The track My Ashes finds the Youth deciding to stay safe in his own shell, in his own world, under the covers. He reminisces apathetically on the ashes of his youth and “the child that I forgot”, both of which “fade among the things unseen”. A line from this song hits home for me “when my mother and father gave me their problems I accepted them all”. How not for the Youth to become some manifestation of their parents insecurities, due to both nature and nurture. I know, unfortunately for them, that I have inadvertently passed on some of my problems (i.e., insecurities, preferences, habits, etc.), both good and bad, to my children. And the “problems”, the Youth “accepted them all”.

The tracks Sentimental and Normal continue the Youth's progression: sullen, bored, and stoned – wishing away each day. Never wanting to grow up and lose the ability to blame his/her parents. But conversely, in Normal, wishing that he/she was “old and a little sentimental”. The Youth questions whether the prescription drugs (“pills”) are helping and begins to feel that life is wasting away.

In the track Cheating the Polygraph, the Youth lies, spins the truth, and covers up the facts. All to “escape the look in your eyes”, assuming reference to the Parents. To the point where integrity is lost, the Youth's soul becomes colder and black, and the Youth begins to feel shame.

Ultimately, the Youth looks for a way to escape (to fade out, vanish) and forget (burn your pictures, cut our your face, forget even your name). The track Way Out of Here is the beginning of the end, as the Youth resolves to “try to forget you” and has covered their final tracks.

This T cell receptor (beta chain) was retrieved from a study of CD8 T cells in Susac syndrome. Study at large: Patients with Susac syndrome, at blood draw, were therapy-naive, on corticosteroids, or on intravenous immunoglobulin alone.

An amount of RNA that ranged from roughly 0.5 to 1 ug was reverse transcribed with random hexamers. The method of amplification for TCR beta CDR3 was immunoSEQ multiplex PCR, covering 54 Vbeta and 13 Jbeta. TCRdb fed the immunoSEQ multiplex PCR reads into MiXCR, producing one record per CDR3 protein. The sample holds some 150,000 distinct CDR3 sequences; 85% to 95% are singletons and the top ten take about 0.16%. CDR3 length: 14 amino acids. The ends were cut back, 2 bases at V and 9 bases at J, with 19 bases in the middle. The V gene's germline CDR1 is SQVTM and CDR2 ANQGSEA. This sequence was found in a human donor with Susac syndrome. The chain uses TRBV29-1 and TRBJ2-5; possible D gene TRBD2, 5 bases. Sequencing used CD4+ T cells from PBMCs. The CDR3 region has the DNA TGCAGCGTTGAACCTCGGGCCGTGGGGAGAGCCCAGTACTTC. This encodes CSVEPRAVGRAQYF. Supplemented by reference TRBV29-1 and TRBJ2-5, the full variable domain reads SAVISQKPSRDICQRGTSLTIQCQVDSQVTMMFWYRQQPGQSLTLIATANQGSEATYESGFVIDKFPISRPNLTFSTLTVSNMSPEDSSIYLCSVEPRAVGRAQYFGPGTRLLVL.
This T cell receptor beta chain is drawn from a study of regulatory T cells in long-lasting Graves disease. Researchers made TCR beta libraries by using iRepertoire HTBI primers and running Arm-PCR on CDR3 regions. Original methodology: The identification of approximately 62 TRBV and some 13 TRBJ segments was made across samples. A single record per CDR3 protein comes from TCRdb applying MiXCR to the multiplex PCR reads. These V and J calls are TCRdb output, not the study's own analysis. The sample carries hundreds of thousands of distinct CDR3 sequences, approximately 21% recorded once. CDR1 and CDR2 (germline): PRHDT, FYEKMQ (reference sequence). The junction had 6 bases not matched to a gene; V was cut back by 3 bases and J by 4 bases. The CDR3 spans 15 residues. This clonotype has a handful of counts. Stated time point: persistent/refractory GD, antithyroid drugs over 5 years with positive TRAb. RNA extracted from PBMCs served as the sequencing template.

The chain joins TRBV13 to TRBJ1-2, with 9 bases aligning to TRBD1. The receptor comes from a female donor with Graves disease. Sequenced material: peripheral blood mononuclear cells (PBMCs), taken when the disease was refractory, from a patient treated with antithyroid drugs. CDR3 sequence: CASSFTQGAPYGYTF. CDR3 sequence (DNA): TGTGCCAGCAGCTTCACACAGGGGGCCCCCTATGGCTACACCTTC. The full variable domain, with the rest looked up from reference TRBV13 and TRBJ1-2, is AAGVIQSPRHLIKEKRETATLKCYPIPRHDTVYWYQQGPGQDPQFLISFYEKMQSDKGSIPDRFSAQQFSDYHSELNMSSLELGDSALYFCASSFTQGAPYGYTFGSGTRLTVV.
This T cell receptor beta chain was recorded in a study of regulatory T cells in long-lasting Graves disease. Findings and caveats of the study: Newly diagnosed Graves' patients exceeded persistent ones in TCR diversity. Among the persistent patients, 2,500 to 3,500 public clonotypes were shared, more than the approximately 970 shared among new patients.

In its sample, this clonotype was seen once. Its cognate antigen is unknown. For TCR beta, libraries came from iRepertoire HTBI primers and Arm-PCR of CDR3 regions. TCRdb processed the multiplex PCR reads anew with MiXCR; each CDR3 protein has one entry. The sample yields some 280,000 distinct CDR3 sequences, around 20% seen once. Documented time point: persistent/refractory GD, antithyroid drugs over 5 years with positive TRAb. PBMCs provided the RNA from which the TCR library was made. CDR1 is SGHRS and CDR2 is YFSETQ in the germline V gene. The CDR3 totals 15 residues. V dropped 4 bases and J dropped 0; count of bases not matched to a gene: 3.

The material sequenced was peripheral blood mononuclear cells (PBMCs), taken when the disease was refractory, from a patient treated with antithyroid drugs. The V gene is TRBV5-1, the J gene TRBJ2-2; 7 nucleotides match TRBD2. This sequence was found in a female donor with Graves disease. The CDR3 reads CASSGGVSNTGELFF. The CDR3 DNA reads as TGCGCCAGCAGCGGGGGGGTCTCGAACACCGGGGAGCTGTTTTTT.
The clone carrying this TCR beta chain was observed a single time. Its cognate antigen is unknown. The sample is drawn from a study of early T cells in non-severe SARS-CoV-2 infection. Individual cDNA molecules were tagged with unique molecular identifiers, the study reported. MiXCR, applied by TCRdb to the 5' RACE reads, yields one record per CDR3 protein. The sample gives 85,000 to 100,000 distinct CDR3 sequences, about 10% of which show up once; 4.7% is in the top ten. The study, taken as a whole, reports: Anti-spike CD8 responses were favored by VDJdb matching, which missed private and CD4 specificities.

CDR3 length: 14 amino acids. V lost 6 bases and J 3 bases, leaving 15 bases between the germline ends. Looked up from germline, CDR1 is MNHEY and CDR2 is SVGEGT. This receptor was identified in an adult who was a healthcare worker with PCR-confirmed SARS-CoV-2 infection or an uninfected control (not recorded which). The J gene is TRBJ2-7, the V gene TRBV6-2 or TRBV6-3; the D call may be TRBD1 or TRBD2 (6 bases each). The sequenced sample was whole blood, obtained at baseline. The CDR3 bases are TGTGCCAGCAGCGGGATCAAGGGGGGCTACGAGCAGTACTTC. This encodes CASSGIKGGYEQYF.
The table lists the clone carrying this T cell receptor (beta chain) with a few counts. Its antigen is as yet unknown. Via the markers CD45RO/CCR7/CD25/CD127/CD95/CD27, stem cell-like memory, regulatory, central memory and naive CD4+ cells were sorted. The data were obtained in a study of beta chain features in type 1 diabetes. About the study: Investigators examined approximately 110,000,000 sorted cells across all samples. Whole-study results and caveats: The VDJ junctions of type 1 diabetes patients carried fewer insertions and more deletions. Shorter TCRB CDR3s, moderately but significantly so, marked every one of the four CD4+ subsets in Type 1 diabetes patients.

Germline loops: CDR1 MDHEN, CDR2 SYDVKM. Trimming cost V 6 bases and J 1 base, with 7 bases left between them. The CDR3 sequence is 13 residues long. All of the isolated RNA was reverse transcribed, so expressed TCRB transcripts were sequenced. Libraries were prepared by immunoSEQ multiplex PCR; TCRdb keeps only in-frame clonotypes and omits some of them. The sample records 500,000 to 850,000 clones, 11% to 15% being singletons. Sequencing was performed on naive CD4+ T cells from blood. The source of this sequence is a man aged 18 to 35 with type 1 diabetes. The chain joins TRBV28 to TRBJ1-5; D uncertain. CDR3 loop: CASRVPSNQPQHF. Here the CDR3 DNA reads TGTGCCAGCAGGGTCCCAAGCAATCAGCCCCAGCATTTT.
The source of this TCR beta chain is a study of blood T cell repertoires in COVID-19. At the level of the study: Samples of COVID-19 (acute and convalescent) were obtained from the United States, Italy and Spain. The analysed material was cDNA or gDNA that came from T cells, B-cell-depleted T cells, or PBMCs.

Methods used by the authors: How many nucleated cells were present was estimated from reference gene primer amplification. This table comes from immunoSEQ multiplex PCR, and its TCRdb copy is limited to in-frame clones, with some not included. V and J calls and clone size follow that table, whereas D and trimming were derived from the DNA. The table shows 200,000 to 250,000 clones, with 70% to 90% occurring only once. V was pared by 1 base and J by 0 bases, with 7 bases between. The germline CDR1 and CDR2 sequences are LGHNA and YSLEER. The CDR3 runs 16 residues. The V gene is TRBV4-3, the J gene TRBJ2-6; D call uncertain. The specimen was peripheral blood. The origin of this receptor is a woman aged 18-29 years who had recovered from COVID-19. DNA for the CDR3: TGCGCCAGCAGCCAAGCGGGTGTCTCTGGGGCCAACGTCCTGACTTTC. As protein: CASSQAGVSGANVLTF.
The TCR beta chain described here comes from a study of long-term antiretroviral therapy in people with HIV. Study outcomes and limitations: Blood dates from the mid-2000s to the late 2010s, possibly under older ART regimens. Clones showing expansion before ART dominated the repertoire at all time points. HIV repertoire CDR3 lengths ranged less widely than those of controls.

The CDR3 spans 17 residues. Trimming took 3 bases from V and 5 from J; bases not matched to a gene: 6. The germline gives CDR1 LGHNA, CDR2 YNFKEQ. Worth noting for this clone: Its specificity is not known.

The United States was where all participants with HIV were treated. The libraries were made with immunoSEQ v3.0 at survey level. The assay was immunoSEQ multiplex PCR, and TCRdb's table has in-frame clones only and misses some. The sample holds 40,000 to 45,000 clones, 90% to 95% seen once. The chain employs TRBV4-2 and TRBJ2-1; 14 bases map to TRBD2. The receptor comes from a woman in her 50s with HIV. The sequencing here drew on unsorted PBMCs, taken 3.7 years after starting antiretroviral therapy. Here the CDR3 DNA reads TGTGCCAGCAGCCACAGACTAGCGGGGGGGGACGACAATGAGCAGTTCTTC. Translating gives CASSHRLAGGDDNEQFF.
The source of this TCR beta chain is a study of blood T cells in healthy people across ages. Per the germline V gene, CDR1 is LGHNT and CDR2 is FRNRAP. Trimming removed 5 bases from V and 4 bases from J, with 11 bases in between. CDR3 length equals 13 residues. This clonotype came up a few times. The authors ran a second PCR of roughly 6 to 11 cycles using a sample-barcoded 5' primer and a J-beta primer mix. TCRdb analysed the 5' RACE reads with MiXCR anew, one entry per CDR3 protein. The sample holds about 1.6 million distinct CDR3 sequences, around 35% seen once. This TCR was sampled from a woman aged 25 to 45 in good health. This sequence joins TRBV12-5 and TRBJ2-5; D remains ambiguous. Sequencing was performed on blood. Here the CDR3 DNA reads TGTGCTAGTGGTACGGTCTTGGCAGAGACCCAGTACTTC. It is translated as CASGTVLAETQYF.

The tracks Sleep Together and What Happens Now, together, provide the end of the concept. In Sleep Together, the Youth appears to turn to suicide, deciding to “relieve the pressure” and “switch off the future” by sleeping together right now and leaving forever. In the track What Happens Now, the Youth realizes that possessions (“all these things”) are meaningless (“in the end you can't take them with you”) and that his/her soul cannot be saved. The final question being how to end it all: “What Happens Now?”

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user ratings (733)
other reviews of this album
Tom (4)
Steven Wilson and co. release some b-sides from the "Fear of a blank Planet" recording sessions that...

e210013 (4)
These are the four leftover tracks from Fear Of A Blank Planet. They represent the complement to tha...

tribestros (4.5)
An amazing collection of four outtakes from the Fear of a Blank Planet sessions that should have bee...

Comments:Add a Comment 
May 3rd 2020


Album Rating: 4.0


May 3rd 2020


Album Rating: 4.0

Ayeee this does indeed jam hard good sir

PT do prog right

May 3rd 2020


Album Rating: 4.5

Your track listing is missing the title track "Nil Recurring"

May 3rd 2020


Album Rating: 4.5


Steven gets some shit for his lyrics and lack of depth in relation to topics that have been covered ad infinitum but I think he brings a touch of ‘real-ness’ to it and like this write up it’s a labour of love.

EP is the bollocks. One of the best.

May 3rd 2020


Album Rating: 4.5

Good catch on the track Nil Recurring. Did not include as instrumental. Review focused on tracks with lyrics promoting the concept.

May 3rd 2020


Album Rating: 4.0

Nice to see another review of this EP.

May 3rd 2020


Album Rating: 4.5

Quite a few steps ahead of Blank Planet, this one